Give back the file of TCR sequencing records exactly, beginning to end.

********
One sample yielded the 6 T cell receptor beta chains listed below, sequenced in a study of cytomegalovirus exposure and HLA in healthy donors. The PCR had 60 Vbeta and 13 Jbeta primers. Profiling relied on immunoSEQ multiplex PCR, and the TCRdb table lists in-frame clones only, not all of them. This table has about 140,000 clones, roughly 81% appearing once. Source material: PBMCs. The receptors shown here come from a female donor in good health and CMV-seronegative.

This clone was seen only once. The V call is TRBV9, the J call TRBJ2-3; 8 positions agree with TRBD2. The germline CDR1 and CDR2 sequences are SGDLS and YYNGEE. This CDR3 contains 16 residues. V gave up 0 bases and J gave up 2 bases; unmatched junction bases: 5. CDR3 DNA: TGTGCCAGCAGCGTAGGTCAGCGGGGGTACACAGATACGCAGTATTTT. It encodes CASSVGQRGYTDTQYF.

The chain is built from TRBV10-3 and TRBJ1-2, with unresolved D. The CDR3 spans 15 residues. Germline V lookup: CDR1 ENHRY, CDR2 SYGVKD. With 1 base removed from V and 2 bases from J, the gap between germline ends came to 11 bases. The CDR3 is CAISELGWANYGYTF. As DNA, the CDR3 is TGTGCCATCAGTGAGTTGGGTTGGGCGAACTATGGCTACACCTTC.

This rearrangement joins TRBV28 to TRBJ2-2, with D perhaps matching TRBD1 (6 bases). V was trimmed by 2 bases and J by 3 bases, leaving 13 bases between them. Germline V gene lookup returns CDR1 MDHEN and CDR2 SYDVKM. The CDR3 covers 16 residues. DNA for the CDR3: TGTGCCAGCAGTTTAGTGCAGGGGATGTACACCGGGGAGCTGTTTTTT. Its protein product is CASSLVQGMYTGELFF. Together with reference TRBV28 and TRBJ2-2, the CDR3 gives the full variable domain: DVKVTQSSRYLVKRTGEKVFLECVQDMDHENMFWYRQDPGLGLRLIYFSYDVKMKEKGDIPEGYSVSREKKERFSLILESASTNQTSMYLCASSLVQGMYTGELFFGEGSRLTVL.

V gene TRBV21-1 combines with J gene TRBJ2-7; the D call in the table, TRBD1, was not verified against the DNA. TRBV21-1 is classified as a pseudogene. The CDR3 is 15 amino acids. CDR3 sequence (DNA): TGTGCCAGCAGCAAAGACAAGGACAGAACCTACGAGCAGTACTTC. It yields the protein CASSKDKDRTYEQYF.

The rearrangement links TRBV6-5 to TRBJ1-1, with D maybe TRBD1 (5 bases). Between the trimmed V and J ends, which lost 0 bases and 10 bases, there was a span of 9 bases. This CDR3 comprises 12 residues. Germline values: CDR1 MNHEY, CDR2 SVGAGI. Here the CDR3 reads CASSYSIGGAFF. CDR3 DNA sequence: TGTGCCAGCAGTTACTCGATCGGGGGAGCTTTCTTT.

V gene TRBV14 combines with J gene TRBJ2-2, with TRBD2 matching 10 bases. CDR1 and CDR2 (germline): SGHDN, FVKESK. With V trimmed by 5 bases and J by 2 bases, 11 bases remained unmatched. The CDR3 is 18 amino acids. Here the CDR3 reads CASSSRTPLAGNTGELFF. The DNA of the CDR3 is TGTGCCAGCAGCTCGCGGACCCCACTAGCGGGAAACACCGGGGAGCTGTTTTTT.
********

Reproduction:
One sample yielded the 6 T cell receptor beta chains listed below, sequenced in a study of cytomegalovirus exposure and HLA in healthy donors. The PCR had 60 Vbeta and 13 Jbeta primers. Profiling relied on immunoSEQ multiplex PCR, and the TCRdb table lists in-frame clones only, not all of them. This table has about 140,000 clones, roughly 81% appearing once. Source material: PBMCs. The receptors shown here come from a female donor in good health and CMV-seronegative.

This clone was seen only once. The V call is TRBV9, the J call TRBJ2-3; 8 positions agree with TRBD2. The germline CDR1 and CDR2 sequences are SGDLS and YYNGEE. This CDR3 contains 16 residues. V gave up 0 bases and J gave up 2 bases; unmatched junction bases: 5. CDR3 DNA: TGTGCCAGCAGCGTAGGTCAGCGGGGGTACACAGATACGCAGTATTTT. It encodes CASSVGQRGYTDTQYF.

The chain is built from TRBV10-3 and TRBJ1-2, with unresolved D. The CDR3 spans 15 residues. Germline V lookup: CDR1 ENHRY, CDR2 SYGVKD. With 1 base removed from V and 2 bases from J, the gap between germline ends came to 11 bases. The CDR3 is CAISELGWANYGYTF. As DNA, the CDR3 is TGTGCCATCAGTGAGTTGGGTTGGGCGAACTATGGCTACACCTTC.

This rearrangement joins TRBV28 to TRBJ2-2, with D perhaps matching TRBD1 (6 bases). V was trimmed by 2 bases and J by 3 bases, leaving 13 bases between them. Germline V gene lookup returns CDR1 MDHEN and CDR2 SYDVKM. The CDR3 covers 16 residues. DNA for the CDR3: TGTGCCAGCAGTTTAGTGCAGGGGATGTACACCGGGGAGCTGTTTTTT. Its protein product is CASSLVQGMYTGELFF. Together with reference TRBV28 and TRBJ2-2, the CDR3 gives the full variable domain: DVKVTQSSRYLVKRTGEKVFLECVQDMDHENMFWYRQDPGLGLRLIYFSYDVKMKEKGDIPEGYSVSREKKERFSLILESASTNQTSMYLCASSLVQGMYTGELFFGEGSRLTVL.

V gene TRBV21-1 combines with J gene TRBJ2-7; the D call in the table, TRBD1, was not verified against the DNA. TRBV21-1 is classified as a pseudogene. The CDR3 is 15 amino acids. CDR3 sequence (DNA): TGTGCCAGCAGCAAAGACAAGGACAGAACCTACGAGCAGTACTTC. It yields the protein CASSKDKDRTYEQYF.

The rearrangement links TRBV6-5 to TRBJ1-1, with D maybe TRBD1 (5 bases). Between the trimmed V and J ends, which lost 0 bases and 10 bases, there was a span of 9 bases. This CDR3 comprises 12 residues. Germline values: CDR1 MNHEY, CDR2 SVGAGI. Here the CDR3 reads CASSYSIGGAFF. CDR3 DNA sequence: TGTGCCAGCAGTTACTCGATCGGGGGAGCTTTCTTT.

V gene TRBV14 combines with J gene TRBJ2-2, with TRBD2 matching 10 bases. CDR1 and CDR2 (germline): SGHDN, FVKESK. With V trimmed by 5 bases and J by 2 bases, 11 bases remained unmatched. The CDR3 is 18 amino acids. Here the CDR3 reads CASSSRTPLAGNTGELFF. The DNA of the CDR3 is TGTGCCAGCAGCTCGCGGACCCCACTAGCGGGAAACACCGGGGAGCTGTTTTTT.